At Carleton Endowed C.E. Primary School we recognise the importance of handwriting in developing a pupil’s ability to communicate effectively through the written word.
The successful acquisition of handwriting skills is crucial to the learning that takes place in all areas of the curriculum and to a child’s involvement in the world outside education.
- Understand the importance of writing fluently and accurately;
- Understand that you will use different forms of handwriting for a wide range of purposes and audiences;
- To present clear guidelines for the teaching of handwriting at Carleton Endowed C.E. Primary School;
- To ensure that teaching expectations are consistent throughout the school;
- To use handwriting as an aid to spelling success; and
- To enable children to develop personalised, aesthetically pleasing writing style.
These aims are achieved through a range of teaching methods which take account of the variety of ways in which pupils learn.
The school’s use the Nelson writing style and bases its teaching structure around the Martin Harvey method. A copy of the curriculum and program of study, including the joining of letters, is available in each classroom. The core practises of the program are:
- Gross and fine motor skills: activities to develop gross and fine motor skills are essential to the development of good handwriting. Pattern sheets are included in the Appendix; many other materials and suggestions for activities are available in school.
- Posture (BBC – Bottom, Back in Chair): children should be taught the importance of sitting upright and correctly on their chair, with six feet (their feet and the chair’s feet) on the floor.
- Pencil grip: children should use a tripod grip (method for teaching introduced early on), and be given constant reminders until this is established. Triangular section pencils and shaped pencil holders are available in school for children who find them helpful.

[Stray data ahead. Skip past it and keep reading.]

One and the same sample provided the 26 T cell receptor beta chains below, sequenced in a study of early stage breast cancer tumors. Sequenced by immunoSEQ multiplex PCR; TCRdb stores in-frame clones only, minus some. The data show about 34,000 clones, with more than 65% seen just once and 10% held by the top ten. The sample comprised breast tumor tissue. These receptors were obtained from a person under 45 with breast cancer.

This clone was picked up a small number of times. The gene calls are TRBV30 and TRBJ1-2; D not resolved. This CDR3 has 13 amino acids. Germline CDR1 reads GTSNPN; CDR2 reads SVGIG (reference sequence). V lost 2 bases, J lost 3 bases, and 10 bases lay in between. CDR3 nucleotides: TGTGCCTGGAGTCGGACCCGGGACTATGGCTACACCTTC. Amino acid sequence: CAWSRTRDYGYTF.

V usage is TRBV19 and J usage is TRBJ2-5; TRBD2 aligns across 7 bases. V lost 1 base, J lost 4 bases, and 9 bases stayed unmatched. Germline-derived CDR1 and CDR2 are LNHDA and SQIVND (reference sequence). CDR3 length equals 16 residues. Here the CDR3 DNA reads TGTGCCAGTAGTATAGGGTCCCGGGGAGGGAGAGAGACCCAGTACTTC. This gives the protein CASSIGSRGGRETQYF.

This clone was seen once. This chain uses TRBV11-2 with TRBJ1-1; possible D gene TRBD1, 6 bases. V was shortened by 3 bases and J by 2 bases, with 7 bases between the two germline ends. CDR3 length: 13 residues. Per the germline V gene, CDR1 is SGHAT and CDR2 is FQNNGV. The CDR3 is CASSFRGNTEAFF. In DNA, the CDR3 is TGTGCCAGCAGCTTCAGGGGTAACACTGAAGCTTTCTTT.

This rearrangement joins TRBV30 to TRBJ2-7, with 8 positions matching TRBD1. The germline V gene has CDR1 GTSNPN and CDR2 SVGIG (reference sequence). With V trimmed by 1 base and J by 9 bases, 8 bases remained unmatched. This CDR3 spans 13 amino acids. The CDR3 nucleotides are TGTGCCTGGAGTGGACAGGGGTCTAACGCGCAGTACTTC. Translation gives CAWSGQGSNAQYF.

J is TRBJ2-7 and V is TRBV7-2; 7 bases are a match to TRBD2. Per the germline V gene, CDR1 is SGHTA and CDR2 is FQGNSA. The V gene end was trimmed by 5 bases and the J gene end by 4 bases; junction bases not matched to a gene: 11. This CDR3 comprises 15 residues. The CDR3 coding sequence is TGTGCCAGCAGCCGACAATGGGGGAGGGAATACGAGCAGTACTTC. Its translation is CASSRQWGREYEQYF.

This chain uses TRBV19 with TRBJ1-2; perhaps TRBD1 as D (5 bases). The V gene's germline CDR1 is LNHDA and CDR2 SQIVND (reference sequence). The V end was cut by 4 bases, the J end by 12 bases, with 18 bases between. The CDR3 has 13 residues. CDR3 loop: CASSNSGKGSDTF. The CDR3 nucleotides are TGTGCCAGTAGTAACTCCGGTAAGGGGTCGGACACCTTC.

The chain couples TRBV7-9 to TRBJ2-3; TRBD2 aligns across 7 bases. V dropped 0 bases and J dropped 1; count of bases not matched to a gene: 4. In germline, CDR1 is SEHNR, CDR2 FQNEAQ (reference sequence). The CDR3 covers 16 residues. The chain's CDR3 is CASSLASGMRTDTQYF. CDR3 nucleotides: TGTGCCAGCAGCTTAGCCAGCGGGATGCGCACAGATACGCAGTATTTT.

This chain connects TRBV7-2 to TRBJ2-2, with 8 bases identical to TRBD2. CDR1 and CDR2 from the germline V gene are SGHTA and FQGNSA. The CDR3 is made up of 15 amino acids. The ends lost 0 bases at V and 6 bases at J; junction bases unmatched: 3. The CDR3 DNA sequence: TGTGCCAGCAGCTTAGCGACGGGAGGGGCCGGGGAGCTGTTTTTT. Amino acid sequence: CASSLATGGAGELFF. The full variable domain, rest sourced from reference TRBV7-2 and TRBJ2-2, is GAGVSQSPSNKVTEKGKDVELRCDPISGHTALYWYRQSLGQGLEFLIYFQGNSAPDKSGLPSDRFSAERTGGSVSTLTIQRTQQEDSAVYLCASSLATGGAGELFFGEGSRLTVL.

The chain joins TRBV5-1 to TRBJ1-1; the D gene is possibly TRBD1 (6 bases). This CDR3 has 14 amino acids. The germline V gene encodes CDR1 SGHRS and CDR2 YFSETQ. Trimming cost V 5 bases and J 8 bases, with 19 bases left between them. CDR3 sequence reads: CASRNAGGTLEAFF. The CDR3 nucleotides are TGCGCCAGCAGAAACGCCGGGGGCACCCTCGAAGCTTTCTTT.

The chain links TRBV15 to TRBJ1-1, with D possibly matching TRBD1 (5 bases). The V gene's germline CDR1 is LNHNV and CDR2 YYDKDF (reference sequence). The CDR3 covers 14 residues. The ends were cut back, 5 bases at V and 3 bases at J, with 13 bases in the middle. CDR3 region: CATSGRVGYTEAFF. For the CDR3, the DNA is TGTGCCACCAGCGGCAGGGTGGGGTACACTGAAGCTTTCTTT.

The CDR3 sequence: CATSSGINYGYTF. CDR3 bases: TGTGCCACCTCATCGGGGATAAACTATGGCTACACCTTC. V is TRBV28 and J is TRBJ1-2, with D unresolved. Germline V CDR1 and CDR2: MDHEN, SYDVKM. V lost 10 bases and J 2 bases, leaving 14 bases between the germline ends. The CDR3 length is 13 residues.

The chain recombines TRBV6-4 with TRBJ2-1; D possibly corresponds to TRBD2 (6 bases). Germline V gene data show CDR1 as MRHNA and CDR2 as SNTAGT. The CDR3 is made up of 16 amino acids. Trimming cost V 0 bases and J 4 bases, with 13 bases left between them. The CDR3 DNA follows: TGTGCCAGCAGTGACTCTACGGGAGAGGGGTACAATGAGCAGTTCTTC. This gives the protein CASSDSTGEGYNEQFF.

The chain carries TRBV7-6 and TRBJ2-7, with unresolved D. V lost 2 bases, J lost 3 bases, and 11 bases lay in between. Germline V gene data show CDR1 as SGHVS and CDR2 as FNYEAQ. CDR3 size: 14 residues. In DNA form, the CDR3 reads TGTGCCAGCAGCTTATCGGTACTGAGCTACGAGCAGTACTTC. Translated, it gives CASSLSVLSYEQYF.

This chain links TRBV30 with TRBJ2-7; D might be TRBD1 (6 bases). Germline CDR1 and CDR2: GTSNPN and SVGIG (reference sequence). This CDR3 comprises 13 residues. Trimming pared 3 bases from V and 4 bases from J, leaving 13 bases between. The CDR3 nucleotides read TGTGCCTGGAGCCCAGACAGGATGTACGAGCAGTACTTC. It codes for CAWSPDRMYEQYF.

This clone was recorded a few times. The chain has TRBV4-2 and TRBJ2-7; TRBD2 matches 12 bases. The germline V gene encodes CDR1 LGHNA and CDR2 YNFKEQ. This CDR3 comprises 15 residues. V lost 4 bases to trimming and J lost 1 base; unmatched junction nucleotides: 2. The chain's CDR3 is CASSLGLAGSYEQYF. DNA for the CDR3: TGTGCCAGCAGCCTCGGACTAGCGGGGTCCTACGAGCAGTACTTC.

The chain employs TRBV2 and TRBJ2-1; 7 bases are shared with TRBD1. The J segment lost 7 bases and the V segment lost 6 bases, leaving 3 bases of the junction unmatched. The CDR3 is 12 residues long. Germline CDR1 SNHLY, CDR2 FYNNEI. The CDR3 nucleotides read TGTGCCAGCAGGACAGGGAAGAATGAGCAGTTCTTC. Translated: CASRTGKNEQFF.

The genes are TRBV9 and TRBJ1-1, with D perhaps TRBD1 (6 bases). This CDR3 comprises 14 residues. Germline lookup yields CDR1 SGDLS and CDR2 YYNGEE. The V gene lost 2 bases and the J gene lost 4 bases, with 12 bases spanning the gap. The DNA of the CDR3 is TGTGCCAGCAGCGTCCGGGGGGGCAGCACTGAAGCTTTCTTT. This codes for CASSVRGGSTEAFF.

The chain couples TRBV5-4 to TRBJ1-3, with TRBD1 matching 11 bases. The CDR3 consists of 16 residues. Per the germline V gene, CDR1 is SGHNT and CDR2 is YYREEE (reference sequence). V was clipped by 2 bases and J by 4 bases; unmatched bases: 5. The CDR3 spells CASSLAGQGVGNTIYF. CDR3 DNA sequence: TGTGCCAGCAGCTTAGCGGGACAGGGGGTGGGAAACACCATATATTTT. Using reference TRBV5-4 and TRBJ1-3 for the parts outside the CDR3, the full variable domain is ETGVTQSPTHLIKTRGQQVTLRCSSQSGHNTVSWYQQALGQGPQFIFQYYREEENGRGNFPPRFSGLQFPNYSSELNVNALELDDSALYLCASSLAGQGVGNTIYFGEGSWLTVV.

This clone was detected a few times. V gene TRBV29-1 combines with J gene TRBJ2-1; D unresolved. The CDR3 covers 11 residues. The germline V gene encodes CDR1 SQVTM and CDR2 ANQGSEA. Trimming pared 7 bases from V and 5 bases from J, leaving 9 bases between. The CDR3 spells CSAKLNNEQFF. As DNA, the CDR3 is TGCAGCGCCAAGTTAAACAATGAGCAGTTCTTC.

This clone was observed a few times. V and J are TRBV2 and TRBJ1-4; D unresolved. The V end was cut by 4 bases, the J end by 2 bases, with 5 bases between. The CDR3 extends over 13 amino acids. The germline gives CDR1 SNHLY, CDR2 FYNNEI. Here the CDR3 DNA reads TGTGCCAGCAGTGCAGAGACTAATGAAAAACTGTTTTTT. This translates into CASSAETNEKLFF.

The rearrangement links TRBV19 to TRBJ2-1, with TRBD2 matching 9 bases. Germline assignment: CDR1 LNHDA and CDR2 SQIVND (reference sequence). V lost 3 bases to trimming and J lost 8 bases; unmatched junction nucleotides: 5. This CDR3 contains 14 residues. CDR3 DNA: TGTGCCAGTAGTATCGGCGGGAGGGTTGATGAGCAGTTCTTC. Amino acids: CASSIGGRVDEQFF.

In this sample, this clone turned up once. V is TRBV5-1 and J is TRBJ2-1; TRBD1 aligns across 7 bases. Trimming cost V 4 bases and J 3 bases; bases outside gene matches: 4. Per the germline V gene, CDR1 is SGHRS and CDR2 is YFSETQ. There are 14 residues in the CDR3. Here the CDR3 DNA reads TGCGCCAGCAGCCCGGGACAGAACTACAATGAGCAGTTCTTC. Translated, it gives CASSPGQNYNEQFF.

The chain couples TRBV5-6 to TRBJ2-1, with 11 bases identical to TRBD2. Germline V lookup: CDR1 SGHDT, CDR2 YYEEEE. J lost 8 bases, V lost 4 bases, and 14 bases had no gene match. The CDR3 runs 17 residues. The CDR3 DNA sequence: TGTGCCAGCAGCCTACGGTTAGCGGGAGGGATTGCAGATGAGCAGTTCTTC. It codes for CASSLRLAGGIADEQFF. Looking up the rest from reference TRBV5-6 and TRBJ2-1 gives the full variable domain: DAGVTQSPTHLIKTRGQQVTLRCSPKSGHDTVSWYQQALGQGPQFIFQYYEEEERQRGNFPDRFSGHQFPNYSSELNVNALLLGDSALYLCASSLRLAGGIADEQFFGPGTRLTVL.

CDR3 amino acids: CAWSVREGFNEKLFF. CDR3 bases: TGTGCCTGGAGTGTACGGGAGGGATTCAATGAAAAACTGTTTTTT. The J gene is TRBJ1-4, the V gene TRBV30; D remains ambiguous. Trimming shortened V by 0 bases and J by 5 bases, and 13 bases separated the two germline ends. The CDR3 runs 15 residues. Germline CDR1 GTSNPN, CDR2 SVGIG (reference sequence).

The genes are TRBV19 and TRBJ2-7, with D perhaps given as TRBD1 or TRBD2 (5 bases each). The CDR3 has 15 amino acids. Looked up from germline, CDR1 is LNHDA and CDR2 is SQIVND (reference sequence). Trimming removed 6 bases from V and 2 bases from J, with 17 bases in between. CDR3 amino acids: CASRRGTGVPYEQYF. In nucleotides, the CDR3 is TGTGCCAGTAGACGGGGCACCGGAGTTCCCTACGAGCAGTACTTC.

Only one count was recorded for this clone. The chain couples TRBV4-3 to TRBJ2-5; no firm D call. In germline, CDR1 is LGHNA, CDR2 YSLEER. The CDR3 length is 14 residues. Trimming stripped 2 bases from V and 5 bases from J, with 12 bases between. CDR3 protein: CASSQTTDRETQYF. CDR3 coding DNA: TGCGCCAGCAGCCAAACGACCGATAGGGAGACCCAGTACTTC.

- Position of paper: left handed children should be encouraged to tilt their paper slightly to the right to improve their view of what they are writing, and to reduce smudging later on when they write in ink. Right handed children may find it helpful to tilt paper slightly to the left. Paper should be steadied with the free hand.
- Pen License: In Key Stage 2 classes all children must earn a pen license is they are able to write in pen during lessons. At the beginning of each new-year, pen licenses have to achieved again.
By end of Foundation stage children will be able to:
- Hold a pencil effectively using a comfortable and efficient grip. • Produce a controlled line, which supports letter formation.
- Write letters using the correct sequence of movements.
- Form lower case letters correctly in the Nelson Handwriting style Letter shape and orientation expectations at the end of the foundation stage:
By the end of Year 1 children will be able to:
- Develop their handwriting in conjunction with spelling and independent writing. • Use the correct movement sequences to write upper and lower case letters. • Write patterns that develop proportion and correct formation of letters. • Use line guides to write letters in correct proportion to each other. • Begin to join blends and digraphs as they are taught them.
Letter shape and orientation expectations at the end of year 1:
By the end of Year 2 children will be able to:
- Begin using the four basic handwriting joins.